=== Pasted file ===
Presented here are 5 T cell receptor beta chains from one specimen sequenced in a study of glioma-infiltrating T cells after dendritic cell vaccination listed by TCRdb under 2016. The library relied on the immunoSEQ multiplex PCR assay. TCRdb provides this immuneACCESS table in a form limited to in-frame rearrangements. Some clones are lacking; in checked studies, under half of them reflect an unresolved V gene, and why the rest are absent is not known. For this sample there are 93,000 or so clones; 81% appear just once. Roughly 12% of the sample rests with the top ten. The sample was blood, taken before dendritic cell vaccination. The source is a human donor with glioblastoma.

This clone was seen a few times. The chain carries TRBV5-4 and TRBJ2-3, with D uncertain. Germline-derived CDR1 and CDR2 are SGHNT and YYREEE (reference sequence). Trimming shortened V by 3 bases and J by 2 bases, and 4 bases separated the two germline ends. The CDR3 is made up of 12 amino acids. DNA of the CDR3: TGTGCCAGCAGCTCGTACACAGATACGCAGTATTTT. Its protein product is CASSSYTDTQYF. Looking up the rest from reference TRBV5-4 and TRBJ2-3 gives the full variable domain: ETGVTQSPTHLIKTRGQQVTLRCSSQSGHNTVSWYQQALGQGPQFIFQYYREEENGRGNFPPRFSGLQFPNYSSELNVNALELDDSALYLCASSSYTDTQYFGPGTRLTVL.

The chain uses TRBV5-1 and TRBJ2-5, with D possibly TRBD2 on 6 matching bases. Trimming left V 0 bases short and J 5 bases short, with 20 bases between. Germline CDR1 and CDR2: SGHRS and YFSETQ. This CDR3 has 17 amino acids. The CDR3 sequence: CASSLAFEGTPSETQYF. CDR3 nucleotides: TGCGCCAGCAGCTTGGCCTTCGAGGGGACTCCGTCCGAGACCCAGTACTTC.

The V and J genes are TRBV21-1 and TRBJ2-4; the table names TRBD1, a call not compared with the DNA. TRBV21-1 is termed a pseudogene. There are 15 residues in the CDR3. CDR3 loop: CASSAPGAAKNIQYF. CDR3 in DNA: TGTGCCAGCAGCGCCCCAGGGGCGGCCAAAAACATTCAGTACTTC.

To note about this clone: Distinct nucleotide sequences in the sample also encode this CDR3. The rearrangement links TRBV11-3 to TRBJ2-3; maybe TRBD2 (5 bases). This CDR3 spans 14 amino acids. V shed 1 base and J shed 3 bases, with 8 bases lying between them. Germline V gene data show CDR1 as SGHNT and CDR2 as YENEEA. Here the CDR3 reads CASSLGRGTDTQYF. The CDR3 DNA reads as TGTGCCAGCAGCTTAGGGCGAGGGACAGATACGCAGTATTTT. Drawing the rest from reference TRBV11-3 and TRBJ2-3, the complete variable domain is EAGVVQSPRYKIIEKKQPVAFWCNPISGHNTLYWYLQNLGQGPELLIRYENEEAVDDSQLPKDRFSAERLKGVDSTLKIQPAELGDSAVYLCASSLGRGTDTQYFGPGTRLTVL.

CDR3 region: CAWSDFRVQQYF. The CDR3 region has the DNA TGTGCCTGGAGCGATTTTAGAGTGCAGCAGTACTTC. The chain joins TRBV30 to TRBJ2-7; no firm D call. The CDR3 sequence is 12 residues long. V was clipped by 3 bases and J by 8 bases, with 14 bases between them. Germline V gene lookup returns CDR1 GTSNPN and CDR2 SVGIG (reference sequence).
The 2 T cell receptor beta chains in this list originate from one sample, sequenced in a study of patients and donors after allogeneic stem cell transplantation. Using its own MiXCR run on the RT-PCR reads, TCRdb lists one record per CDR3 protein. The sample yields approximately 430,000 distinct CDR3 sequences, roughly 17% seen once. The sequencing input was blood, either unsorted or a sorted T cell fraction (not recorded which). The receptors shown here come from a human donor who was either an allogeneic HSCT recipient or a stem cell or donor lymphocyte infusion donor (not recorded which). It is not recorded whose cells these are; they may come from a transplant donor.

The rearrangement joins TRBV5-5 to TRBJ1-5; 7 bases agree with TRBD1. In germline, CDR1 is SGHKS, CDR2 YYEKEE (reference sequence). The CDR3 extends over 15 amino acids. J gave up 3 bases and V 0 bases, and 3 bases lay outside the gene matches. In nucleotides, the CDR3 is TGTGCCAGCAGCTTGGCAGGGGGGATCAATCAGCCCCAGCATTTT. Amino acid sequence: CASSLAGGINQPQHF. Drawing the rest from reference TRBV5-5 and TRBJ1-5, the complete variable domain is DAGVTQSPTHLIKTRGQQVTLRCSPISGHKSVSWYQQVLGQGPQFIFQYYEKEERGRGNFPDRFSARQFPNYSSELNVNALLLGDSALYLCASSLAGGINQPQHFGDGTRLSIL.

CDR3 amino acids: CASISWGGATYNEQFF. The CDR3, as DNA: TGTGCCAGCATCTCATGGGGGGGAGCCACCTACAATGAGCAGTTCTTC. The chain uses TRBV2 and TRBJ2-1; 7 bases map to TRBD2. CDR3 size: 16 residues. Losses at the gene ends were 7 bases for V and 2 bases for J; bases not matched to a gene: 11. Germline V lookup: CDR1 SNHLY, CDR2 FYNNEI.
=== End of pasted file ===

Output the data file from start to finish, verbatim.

Presented here are 5 T cell receptor beta chains from one specimen sequenced in a study of glioma-infiltrating T cells after dendritic cell vaccination listed by TCRdb under 2016. The library relied on the immunoSEQ multiplex PCR assay. TCRdb provides this immuneACCESS table in a form limited to in-frame rearrangements. Some clones are lacking; in checked studies, under half of them reflect an unresolved V gene, and why the rest are absent is not known. For this sample there are 93,000 or so clones; 81% appear just once. Roughly 12% of the sample rests with the top ten. The sample was blood, taken before dendritic cell vaccination. The source is a human donor with glioblastoma.

This clone was seen a few times. The chain carries TRBV5-4 and TRBJ2-3, with D uncertain. Germline-derived CDR1 and CDR2 are SGHNT and YYREEE (reference sequence). Trimming shortened V by 3 bases and J by 2 bases, and 4 bases separated the two germline ends. The CDR3 is made up of 12 amino acids. DNA of the CDR3: TGTGCCAGCAGCTCGTACACAGATACGCAGTATTTT. Its protein product is CASSSYTDTQYF. Looking up the rest from reference TRBV5-4 and TRBJ2-3 gives the full variable domain: ETGVTQSPTHLIKTRGQQVTLRCSSQSGHNTVSWYQQALGQGPQFIFQYYREEENGRGNFPPRFSGLQFPNYSSELNVNALELDDSALYLCASSSYTDTQYFGPGTRLTVL.

The chain uses TRBV5-1 and TRBJ2-5, with D possibly TRBD2 on 6 matching bases. Trimming left V 0 bases short and J 5 bases short, with 20 bases between. Germline CDR1 and CDR2: SGHRS and YFSETQ. This CDR3 has 17 amino acids. The CDR3 sequence: CASSLAFEGTPSETQYF. CDR3 nucleotides: TGCGCCAGCAGCTTGGCCTTCGAGGGGACTCCGTCCGAGACCCAGTACTTC.

The V and J genes are TRBV21-1 and TRBJ2-4; the table names TRBD1, a call not compared with the DNA. TRBV21-1 is termed a pseudogene. There are 15 residues in the CDR3. CDR3 loop: CASSAPGAAKNIQYF. CDR3 in DNA: TGTGCCAGCAGCGCCCCAGGGGCGGCCAAAAACATTCAGTACTTC.

To note about this clone: Distinct nucleotide sequences in the sample also encode this CDR3. The rearrangement links TRBV11-3 to TRBJ2-3; maybe TRBD2 (5 bases). This CDR3 spans 14 amino acids. V shed 1 base and J shed 3 bases, with 8 bases lying between them. Germline V gene data show CDR1 as SGHNT and CDR2 as YENEEA. Here the CDR3 reads CASSLGRGTDTQYF. The CDR3 DNA reads as TGTGCCAGCAGCTTAGGGCGAGGGACAGATACGCAGTATTTT. Drawing the rest from reference TRBV11-3 and TRBJ2-3, the complete variable domain is EAGVVQSPRYKIIEKKQPVAFWCNPISGHNTLYWYLQNLGQGPELLIRYENEEAVDDSQLPKDRFSAERLKGVDSTLKIQPAELGDSAVYLCASSLGRGTDTQYFGPGTRLTVL.

CDR3 region: CAWSDFRVQQYF. The CDR3 region has the DNA TGTGCCTGGAGCGATTTTAGAGTGCAGCAGTACTTC. The chain joins TRBV30 to TRBJ2-7; no firm D call. The CDR3 sequence is 12 residues long. V was clipped by 3 bases and J by 8 bases, with 14 bases between them. Germline V gene lookup returns CDR1 GTSNPN and CDR2 SVGIG (reference sequence).
The 2 T cell receptor beta chains in this list originate from one sample, sequenced in a study of patients and donors after allogeneic stem cell transplantation. Using its own MiXCR run on the RT-PCR reads, TCRdb lists one record per CDR3 protein. The sample yields approximately 430,000 distinct CDR3 sequences, roughly 17% seen once. The sequencing input was blood, either unsorted or a sorted T cell fraction (not recorded which). The receptors shown here come from a human donor who was either an allogeneic HSCT recipient or a stem cell or donor lymphocyte infusion donor (not recorded which). It is not recorded whose cells these are; they may come from a transplant donor.

The rearrangement joins TRBV5-5 to TRBJ1-5; 7 bases agree with TRBD1. In germline, CDR1 is SGHKS, CDR2 YYEKEE (reference sequence). The CDR3 extends over 15 amino acids. J gave up 3 bases and V 0 bases, and 3 bases lay outside the gene matches. In nucleotides, the CDR3 is TGTGCCAGCAGCTTGGCAGGGGGGATCAATCAGCCCCAGCATTTT. Amino acid sequence: CASSLAGGINQPQHF. Drawing the rest from reference TRBV5-5 and TRBJ1-5, the complete variable domain is DAGVTQSPTHLIKTRGQQVTLRCSPISGHKSVSWYQQVLGQGPQFIFQYYEKEERGRGNFPDRFSARQFPNYSSELNVNALLLGDSALYLCASSLAGGINQPQHFGDGTRLSIL.

CDR3 amino acids: CASISWGGATYNEQFF. The CDR3, as DNA: TGTGCCAGCATCTCATGGGGGGGAGCCACCTACAATGAGCAGTTCTTC. The chain uses TRBV2 and TRBJ2-1; 7 bases map to TRBD2. CDR3 size: 16 residues. Losses at the gene ends were 7 bases for V and 2 bases for J; bases not matched to a gene: 11. Germline V lookup: CDR1 SNHLY, CDR2 FYNNEI.